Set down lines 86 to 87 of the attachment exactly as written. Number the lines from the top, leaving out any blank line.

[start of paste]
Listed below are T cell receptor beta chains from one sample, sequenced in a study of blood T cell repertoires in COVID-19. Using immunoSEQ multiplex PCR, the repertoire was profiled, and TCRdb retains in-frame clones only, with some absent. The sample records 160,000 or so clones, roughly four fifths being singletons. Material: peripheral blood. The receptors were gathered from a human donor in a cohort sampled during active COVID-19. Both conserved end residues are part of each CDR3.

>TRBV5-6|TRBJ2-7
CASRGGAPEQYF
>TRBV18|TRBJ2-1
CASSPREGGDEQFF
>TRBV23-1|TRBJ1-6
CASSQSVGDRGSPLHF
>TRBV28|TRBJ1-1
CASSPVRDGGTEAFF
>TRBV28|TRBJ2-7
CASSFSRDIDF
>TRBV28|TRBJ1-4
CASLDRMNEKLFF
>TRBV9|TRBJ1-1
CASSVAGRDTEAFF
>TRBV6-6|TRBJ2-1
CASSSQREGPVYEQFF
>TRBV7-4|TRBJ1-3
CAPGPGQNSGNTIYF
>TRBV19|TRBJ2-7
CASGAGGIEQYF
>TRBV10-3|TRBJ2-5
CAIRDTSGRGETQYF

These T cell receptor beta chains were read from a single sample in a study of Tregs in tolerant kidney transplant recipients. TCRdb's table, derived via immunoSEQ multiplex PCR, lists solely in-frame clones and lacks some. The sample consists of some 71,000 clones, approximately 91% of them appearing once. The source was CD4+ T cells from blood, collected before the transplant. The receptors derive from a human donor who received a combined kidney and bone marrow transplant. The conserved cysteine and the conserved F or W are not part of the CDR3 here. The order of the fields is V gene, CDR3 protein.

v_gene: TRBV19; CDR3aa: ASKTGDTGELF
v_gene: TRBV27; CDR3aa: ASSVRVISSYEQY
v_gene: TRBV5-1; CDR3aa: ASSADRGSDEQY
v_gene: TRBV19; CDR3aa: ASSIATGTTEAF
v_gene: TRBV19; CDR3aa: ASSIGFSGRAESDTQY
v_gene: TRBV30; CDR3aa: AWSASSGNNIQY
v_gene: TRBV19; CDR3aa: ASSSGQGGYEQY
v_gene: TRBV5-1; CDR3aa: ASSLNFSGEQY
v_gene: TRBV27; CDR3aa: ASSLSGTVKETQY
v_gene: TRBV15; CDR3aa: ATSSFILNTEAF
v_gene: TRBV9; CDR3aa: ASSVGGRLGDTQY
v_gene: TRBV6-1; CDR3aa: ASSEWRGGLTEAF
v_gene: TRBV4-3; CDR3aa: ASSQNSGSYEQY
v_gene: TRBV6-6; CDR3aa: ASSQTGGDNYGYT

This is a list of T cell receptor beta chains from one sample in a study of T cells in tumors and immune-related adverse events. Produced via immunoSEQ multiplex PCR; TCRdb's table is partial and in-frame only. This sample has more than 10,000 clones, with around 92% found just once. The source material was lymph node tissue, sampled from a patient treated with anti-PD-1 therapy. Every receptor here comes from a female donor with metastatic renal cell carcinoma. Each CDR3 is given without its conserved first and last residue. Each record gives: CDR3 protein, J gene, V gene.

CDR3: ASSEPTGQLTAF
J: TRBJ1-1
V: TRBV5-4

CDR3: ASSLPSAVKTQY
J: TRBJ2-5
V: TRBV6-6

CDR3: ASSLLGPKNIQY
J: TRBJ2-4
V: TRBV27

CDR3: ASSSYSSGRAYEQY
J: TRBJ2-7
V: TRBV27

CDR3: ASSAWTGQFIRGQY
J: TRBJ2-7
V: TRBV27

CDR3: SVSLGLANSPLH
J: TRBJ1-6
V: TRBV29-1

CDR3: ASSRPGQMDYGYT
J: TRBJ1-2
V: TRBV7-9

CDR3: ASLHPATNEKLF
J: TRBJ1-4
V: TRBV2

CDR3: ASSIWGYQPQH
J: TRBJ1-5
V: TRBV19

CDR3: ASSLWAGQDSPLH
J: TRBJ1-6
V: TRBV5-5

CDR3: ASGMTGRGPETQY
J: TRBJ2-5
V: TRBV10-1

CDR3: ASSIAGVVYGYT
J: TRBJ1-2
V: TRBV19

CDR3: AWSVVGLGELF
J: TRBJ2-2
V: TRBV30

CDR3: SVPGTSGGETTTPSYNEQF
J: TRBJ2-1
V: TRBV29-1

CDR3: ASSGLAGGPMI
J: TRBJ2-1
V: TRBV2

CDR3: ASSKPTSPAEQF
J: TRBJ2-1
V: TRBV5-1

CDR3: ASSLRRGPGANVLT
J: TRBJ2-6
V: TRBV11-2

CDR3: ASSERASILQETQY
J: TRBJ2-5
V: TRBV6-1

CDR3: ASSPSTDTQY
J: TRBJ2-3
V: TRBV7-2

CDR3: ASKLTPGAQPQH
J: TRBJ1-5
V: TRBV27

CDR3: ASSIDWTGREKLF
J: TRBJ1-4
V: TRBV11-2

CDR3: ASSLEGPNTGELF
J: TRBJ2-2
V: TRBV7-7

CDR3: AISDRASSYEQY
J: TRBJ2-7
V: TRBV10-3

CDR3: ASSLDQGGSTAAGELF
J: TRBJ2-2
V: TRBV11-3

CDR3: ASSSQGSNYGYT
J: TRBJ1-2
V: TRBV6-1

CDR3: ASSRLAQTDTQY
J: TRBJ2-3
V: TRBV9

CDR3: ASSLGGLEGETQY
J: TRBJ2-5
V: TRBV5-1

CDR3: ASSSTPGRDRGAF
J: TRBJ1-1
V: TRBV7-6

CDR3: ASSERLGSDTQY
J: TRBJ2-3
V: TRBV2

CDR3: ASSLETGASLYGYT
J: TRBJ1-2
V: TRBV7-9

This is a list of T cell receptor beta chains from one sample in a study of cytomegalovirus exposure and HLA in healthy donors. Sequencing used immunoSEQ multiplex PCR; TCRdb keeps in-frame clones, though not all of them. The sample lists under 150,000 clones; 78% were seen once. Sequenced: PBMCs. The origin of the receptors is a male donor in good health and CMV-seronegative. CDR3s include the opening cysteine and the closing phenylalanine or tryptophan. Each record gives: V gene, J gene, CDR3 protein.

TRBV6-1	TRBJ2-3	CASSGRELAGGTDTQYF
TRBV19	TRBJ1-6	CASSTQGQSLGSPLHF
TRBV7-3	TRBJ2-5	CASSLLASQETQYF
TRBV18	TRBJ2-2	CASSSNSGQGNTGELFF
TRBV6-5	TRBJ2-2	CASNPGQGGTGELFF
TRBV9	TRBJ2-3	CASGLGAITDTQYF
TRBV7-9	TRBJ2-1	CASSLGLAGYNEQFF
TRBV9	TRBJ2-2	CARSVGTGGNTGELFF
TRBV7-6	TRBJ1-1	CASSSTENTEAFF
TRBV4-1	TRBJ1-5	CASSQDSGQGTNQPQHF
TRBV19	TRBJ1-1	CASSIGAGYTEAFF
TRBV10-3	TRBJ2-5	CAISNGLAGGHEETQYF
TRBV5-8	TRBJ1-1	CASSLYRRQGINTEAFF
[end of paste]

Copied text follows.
J: TRBJ2-1
V: TRBV5-1